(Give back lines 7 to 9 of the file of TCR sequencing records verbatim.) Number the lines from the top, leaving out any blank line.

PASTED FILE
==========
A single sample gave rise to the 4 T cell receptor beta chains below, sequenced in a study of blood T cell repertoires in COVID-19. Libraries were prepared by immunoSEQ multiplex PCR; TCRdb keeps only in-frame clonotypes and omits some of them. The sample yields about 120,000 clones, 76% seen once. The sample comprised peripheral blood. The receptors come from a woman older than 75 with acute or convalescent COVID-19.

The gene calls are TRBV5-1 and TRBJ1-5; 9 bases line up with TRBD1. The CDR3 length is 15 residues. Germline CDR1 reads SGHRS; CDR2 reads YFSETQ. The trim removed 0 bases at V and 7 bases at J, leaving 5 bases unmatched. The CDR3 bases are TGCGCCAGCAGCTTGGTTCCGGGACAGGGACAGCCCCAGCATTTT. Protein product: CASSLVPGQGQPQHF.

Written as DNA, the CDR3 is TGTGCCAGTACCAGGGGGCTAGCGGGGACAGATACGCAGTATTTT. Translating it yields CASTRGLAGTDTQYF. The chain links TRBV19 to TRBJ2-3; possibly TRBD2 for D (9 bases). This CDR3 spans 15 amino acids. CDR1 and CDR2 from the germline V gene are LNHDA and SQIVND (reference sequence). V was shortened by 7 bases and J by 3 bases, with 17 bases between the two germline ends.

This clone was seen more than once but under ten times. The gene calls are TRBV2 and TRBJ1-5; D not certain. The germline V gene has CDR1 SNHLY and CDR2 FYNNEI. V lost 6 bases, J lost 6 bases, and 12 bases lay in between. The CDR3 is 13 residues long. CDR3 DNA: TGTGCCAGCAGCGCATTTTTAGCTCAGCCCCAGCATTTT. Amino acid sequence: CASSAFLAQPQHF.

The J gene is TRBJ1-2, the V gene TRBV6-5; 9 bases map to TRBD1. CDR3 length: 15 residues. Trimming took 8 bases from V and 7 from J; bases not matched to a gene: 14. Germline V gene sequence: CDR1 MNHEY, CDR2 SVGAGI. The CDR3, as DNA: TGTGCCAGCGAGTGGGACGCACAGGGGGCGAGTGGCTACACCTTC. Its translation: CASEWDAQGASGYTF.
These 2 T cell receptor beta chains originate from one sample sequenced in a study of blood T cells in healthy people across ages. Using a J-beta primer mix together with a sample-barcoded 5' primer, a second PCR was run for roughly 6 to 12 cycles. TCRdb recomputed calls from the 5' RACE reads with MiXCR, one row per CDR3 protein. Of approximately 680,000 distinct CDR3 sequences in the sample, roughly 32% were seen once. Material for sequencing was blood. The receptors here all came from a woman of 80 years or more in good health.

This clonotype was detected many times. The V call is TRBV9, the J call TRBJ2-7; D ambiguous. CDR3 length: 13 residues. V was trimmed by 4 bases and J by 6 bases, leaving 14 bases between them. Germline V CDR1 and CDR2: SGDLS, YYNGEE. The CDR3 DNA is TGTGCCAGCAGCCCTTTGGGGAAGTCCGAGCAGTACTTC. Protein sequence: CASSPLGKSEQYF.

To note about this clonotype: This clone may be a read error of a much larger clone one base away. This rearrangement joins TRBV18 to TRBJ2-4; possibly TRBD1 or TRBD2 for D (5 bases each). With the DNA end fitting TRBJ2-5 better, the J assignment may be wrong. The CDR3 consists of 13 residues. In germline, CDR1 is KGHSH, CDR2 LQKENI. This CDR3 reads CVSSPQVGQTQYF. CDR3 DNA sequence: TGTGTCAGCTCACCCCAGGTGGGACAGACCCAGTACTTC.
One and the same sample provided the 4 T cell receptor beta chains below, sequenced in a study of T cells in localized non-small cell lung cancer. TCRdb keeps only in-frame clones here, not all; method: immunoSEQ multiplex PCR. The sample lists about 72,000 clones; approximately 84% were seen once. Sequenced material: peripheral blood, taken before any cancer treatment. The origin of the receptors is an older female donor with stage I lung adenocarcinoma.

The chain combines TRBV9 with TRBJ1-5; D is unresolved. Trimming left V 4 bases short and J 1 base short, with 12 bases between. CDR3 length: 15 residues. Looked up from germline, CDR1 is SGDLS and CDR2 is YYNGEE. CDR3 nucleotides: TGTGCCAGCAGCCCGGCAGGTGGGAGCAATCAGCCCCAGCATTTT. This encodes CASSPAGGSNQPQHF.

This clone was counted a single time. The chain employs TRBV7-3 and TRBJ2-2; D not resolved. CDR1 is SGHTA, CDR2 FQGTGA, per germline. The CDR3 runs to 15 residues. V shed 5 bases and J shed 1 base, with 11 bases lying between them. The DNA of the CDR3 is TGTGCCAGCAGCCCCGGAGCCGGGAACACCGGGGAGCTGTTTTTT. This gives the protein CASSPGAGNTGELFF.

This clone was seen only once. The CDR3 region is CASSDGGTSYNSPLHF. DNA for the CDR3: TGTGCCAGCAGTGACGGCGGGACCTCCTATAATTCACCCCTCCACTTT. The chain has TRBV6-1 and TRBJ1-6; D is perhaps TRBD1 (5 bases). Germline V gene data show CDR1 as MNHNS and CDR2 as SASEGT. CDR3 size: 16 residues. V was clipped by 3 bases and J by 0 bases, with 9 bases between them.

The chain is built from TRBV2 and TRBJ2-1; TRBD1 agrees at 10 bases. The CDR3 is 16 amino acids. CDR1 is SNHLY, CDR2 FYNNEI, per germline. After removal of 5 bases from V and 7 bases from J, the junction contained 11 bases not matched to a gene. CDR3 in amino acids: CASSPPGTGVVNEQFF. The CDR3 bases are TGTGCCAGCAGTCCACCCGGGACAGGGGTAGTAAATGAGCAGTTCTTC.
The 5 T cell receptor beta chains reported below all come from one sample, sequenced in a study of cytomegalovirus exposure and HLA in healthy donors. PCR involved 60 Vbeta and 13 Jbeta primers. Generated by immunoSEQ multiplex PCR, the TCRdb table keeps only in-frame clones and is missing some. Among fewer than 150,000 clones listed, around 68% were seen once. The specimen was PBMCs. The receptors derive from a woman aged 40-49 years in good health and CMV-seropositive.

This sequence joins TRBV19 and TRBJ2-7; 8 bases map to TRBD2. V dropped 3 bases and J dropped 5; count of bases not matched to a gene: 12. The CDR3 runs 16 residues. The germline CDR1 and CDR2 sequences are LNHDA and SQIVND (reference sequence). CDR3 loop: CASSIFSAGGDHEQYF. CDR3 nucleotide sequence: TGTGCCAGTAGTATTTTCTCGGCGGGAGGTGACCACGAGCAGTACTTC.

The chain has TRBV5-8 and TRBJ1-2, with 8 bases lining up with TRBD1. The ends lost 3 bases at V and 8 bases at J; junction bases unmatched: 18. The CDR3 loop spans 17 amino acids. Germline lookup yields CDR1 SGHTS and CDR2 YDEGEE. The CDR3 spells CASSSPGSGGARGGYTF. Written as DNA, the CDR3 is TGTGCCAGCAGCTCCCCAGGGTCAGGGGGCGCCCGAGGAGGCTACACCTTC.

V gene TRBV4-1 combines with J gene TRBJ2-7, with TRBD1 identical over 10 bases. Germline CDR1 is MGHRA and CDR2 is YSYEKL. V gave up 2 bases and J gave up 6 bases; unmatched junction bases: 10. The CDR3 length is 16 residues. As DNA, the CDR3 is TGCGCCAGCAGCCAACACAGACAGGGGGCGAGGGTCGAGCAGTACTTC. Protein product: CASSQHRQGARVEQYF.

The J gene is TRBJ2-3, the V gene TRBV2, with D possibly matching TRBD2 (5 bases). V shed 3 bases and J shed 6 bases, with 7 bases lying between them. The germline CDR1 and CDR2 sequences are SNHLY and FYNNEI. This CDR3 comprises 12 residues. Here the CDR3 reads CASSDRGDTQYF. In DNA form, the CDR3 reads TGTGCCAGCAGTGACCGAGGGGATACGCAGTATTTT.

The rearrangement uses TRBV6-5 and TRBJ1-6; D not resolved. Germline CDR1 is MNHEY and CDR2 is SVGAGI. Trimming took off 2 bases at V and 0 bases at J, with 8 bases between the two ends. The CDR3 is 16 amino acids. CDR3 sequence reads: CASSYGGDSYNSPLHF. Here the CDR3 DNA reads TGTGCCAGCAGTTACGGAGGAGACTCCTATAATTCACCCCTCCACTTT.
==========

This clonotype was detected many times. The V call is TRBV9, the J call TRBJ2-7; D ambiguous. CDR3 length: 13 residues. V was trimmed by 4 bases and J by 6 bases, leaving 14 bases between them. Germline V CDR1 and CDR2: SGDLS, YYNGEE. The CDR3 DNA is TGTGCCAGCAGCCCTTTGGGGAAGTCCGAGCAGTACTTC. Protein sequence: CASSPLGKSEQYF.

To note about this clonotype: This clone may be a read error of a much larger clone one base away. This rearrangement joins TRBV18 to TRBJ2-4; possibly TRBD1 or TRBD2 for D (5 bases each). With the DNA end fitting TRBJ2-5 better, the J assignment may be wrong. The CDR3 consists of 13 residues. In germline, CDR1 is KGHSH, CDR2 LQKENI. This CDR3 reads CVSSPQVGQTQYF. CDR3 DNA sequence: TGTGTCAGCTCACCCCAGGTGGGACAGACCCAGTACTTC.
One and the same sample provided the 4 T cell receptor beta chains below, sequenced in a study of T cells in localized non-small cell lung cancer. TCRdb keeps only in-frame clones here, not all; method: immunoSEQ multiplex PCR. The sample lists about 72,000 clones; approximately 84% were seen once. Sequenced material: peripheral blood, taken before any cancer treatment. The origin of the receptors is an older female donor with stage I lung adenocarcinoma.